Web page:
It’s going to be a much different look and feel to the USWNT training camp Dec. 9-14 in Bradenton, Fla. It will be a chance for other players to step up and make a name for themselves – and maybe even a spot on the final roster.
The camp will not include any players from the USA’s 2019 World Cup Team, all of whom are on a well-deserved end-of-year break. This event is being staged to evaluate younger players from the college game and those who have performed well in the National Women’s Soccer League or in pro leagues abroad, with the goal of deepening the player pool and positioning players for possible future call-ups to events in 2020.
“One of our main goals heading into 2020 is to expand the player pool, but with Olympic Qualifying coming up soon, we don’t have much time to do that, so this camp is a great opportunity for the players and the coaches,” said Coach Vlatko Andonovski. “For the players, it’s a chance to try to earn invitations to future camps so we can evaluate them against the veteran players, and for the coaches, it’s a very valuable few days to try to add depth to positions where we may need it.”
The roster features 17 uncapped players, six with three caps or less and Houston Dash midfielder Kristie Mewis, older sister of 2019 World Cup champion midfielder Samantha Mewis, who earned 15 caps over 2013 and 2014.
US Youth Soccer: 14U Girls complete opening week of National League
After four days of play, the US Youth Soccer National League 14U Girls teams have solidified their spots in the standings until all of the sides resume play March 20-22 in Las Vegas, Nev., where they will continue competing for a league title and a ticket to the 2020 US Youth Soccer National Championships.
The competition at the Spanish River Athletic Park in Boca Raton, Fla., has seen many close races develop in the 14U Girls age group. The first place team’s lead is no more than two points in any of the four 14U Girls divisions, and two groups have ties atop the standings.
Just one team — Real JFC 06 (NJ) — managed to win all four of its games in Boca Raton. That hot start has given Real JFC a two-point lead over Sporting STL 2006 Academy (MO) in the 14U Girls White Division. The Missouri side remained within striking distance thanks to a big win against GSC Prima Green 06G (NE) in a matchup of previously unbeaten teams on Wednesday.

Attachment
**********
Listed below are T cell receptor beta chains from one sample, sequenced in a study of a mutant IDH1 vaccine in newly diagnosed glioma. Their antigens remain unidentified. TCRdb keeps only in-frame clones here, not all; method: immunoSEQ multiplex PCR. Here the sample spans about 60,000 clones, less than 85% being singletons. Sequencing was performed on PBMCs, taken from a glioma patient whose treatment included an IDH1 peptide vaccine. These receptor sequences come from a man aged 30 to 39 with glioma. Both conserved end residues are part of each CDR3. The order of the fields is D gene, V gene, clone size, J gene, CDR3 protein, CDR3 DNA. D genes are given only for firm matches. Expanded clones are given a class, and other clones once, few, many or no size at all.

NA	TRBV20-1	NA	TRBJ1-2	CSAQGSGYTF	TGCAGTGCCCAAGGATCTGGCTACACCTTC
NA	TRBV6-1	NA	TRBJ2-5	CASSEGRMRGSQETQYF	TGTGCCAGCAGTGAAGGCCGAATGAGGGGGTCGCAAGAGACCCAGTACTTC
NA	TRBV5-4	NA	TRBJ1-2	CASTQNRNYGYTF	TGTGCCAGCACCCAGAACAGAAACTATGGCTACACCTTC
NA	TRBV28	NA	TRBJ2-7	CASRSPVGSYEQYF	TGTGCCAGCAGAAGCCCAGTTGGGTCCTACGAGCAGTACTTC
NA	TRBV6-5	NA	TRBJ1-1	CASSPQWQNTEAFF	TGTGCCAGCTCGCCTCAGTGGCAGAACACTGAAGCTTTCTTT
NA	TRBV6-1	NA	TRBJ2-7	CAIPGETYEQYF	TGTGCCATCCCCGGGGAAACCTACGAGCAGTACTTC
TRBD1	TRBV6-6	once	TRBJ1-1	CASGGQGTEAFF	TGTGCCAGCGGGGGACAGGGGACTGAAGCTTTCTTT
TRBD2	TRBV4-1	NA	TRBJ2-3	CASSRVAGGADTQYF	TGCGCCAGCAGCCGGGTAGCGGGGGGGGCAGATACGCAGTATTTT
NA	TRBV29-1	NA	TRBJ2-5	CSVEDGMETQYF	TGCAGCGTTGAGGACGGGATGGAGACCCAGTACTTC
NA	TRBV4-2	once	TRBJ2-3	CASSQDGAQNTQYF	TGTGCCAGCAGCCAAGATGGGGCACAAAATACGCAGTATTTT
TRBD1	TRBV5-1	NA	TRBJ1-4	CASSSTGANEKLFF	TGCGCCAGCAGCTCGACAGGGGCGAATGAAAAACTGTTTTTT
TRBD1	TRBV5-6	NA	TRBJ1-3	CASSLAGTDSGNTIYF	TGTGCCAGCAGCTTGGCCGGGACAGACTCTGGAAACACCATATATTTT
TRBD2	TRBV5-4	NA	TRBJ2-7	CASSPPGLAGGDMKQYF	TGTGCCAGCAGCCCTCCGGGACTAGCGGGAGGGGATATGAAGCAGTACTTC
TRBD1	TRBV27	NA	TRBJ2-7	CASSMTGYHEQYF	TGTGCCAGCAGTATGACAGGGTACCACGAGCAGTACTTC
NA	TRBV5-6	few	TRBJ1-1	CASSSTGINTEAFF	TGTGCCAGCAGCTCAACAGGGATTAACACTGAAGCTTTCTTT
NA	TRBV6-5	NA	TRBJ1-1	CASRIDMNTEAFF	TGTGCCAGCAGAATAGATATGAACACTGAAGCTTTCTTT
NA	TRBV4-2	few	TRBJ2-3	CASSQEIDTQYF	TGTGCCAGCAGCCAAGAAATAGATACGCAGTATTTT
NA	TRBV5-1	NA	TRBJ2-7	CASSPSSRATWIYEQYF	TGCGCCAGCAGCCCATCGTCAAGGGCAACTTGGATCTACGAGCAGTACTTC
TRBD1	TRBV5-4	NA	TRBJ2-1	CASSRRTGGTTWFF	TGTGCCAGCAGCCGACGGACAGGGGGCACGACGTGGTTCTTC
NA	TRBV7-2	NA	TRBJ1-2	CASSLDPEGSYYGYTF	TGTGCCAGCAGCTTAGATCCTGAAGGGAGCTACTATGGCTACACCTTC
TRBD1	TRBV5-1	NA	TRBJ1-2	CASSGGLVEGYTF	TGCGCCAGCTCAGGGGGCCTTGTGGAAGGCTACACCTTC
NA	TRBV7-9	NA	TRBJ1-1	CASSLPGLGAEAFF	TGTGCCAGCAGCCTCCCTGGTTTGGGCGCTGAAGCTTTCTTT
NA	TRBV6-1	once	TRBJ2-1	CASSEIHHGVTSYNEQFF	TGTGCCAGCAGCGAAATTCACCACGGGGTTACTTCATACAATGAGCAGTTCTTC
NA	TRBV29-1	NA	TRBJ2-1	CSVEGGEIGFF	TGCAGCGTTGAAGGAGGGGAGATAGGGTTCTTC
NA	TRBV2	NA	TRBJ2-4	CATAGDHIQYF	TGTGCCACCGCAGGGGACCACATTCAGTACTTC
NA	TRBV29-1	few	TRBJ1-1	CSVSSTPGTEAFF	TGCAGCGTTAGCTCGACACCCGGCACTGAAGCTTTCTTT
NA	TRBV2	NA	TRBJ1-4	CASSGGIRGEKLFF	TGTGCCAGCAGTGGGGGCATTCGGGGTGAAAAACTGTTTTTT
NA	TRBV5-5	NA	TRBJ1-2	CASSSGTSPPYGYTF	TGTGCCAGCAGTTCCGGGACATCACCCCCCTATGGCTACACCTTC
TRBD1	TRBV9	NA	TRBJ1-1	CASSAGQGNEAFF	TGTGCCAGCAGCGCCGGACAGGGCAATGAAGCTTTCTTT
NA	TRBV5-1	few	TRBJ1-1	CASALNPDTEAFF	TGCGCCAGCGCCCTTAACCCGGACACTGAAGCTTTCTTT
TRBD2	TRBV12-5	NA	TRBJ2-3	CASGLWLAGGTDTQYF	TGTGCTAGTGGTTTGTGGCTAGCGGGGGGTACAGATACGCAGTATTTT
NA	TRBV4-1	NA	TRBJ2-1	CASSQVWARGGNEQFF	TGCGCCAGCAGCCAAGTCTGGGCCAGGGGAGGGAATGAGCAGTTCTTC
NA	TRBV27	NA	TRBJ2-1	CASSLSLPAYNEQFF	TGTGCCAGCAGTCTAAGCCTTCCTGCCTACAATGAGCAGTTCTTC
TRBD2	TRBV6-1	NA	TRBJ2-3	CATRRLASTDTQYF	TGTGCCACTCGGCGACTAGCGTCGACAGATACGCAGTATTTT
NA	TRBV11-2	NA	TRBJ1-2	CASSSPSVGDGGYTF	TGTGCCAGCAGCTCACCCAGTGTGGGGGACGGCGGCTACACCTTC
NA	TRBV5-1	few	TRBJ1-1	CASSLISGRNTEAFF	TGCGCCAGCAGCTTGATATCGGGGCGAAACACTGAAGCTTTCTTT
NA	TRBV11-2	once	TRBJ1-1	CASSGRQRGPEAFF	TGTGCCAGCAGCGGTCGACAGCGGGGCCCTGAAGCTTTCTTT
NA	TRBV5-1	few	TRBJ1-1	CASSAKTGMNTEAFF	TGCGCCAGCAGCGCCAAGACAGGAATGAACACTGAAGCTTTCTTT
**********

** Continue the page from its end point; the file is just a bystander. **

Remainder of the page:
More From Goodson: On club soccer’s lessons and playing in college
Clarence Goodson played professional soccer from 2004-2016 for FC Dallas, IK Start (Norway), Brondby (Denmark), San Jose Earthquakes and the US Men’s National Team. He was a regular contributor to the US national team since earning his first cap in 2008 until his most recent appearance in 2014. He had 46 caps with the USMNT.
Here are a couple questions from a FUEL Q&A:
Speaking of championships, your club team the Braddock Road Warhawks won the 1999 U-17 national championship. What did club soccer teach you?
“One of the things our coach taught us was that things aren’t always going to go your way. When you are younger you have a clear image of how things should go and when they don’t it can be hard to take. I learned that soccer is an evolving game and you have to be able to change, adapt and react to different situations. We travelled a lot including overseas and played against some high level opponents and that taught us that to be successful we needed to work even harder.”
You had great success at Maryland. What advice do you have for players looking at colleges?
“One of the most important things to remember in the recruiting process is to consider where you feel most comfortable. You have to feel comfortable with the coach, the goals of their program and with the academics. We all want to play professional soccer but you have to consider what you want to do with your life. Even for me, when soccer is over, I have to find something to do. And that’s why working for a degree is so important.”
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